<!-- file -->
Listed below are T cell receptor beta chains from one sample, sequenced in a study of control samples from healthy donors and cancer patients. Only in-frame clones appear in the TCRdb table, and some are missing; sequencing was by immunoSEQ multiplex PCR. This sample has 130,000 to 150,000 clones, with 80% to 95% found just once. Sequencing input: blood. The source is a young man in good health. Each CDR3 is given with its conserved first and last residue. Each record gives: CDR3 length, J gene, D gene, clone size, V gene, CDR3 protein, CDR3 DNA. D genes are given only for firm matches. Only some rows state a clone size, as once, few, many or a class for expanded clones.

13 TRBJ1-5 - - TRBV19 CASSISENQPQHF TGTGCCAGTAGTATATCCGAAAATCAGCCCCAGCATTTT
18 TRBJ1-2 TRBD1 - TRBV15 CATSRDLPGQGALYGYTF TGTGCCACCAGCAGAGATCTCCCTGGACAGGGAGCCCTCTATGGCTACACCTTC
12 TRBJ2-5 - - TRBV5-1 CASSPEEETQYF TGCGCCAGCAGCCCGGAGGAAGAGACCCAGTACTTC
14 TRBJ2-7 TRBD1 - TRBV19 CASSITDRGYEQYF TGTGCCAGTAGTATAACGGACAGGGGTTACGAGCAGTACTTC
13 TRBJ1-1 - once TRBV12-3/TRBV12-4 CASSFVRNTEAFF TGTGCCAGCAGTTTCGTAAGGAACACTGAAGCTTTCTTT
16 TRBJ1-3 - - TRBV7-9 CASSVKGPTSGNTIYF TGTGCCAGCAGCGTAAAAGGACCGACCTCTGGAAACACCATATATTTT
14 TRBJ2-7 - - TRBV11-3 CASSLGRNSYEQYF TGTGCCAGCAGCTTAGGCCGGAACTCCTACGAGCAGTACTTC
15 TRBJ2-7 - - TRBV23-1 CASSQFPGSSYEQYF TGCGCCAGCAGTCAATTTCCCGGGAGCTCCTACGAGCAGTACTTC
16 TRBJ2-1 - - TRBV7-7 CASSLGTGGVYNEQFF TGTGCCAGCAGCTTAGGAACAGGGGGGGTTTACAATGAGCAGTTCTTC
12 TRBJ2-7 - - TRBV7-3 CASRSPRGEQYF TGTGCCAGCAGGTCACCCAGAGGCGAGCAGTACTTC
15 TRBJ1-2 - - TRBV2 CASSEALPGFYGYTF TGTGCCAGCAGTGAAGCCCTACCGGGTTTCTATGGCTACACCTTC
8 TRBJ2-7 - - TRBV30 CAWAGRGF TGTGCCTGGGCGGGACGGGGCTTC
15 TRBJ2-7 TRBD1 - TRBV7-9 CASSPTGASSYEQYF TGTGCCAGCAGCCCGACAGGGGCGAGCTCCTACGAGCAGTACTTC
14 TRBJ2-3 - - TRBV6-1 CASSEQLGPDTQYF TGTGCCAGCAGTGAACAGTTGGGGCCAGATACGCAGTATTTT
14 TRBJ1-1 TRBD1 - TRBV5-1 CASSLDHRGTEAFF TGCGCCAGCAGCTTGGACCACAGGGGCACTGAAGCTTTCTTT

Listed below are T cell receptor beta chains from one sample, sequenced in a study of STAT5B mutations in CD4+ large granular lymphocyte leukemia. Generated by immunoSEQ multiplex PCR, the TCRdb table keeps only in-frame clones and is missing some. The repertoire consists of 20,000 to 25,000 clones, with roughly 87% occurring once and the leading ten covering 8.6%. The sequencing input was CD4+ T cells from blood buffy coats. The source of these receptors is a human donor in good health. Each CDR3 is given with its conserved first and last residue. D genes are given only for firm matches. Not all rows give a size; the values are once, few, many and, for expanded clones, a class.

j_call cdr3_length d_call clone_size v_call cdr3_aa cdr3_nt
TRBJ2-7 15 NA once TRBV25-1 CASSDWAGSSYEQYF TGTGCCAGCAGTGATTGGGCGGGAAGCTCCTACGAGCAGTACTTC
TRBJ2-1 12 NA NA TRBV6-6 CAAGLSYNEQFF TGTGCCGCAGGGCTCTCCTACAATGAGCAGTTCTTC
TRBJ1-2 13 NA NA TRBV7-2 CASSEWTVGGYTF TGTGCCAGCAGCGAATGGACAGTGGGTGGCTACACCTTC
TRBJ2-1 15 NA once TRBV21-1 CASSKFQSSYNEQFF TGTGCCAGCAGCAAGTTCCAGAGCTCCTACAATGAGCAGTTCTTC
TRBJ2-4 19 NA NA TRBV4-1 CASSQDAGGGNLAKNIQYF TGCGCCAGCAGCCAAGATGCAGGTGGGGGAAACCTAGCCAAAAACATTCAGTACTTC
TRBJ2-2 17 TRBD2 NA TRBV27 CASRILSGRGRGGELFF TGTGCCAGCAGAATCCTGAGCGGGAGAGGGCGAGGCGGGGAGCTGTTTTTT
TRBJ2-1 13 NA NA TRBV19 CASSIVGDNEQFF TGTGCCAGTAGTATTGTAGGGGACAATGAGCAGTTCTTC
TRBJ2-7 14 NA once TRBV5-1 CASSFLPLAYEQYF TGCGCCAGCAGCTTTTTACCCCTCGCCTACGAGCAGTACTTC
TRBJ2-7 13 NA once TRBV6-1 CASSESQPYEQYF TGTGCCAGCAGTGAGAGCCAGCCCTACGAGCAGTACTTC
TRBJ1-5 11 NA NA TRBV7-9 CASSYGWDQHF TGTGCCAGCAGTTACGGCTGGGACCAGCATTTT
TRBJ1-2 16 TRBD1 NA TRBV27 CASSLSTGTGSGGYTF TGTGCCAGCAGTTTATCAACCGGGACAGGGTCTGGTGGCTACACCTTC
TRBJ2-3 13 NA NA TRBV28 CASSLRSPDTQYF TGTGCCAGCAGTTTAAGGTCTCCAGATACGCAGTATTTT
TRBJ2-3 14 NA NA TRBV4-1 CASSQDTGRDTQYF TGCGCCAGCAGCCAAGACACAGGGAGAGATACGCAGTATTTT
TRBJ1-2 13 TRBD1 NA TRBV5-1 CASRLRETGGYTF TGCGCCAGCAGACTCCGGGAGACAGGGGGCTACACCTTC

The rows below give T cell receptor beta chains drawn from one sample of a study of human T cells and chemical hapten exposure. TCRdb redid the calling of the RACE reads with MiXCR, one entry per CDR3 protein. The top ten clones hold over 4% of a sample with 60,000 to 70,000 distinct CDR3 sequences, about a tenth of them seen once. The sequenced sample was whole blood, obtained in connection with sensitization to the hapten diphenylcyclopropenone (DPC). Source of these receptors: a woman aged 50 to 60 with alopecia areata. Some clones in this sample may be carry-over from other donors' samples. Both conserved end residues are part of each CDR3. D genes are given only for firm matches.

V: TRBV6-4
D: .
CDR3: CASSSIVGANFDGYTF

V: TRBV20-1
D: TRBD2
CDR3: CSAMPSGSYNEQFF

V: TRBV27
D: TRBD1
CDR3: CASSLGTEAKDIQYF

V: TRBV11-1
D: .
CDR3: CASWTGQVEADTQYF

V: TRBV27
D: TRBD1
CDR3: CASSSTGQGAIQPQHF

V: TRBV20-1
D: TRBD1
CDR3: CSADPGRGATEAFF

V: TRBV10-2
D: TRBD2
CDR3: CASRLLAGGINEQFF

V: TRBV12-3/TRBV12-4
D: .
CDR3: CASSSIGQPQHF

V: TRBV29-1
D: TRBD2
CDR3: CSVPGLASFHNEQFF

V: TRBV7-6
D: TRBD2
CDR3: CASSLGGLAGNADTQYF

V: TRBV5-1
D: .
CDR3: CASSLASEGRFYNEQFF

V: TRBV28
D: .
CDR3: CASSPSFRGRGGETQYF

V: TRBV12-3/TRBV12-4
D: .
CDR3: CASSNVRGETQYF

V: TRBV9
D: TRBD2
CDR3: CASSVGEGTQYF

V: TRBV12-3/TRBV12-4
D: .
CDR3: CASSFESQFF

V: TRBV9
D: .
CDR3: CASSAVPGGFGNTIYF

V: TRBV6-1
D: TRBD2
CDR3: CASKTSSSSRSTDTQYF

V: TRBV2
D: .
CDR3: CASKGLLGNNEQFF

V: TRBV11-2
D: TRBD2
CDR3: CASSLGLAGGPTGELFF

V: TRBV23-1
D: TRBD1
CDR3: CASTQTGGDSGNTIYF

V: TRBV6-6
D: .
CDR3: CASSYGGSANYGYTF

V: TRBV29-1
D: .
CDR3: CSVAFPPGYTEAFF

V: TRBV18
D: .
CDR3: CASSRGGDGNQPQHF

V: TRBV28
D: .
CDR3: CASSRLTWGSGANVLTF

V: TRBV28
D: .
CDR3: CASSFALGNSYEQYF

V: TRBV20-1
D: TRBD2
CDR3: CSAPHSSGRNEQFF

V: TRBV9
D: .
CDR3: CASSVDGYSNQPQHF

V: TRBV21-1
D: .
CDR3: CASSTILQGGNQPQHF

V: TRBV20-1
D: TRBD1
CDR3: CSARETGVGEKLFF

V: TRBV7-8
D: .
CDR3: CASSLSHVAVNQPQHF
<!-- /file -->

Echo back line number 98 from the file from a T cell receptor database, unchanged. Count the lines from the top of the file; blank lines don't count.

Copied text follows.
D: .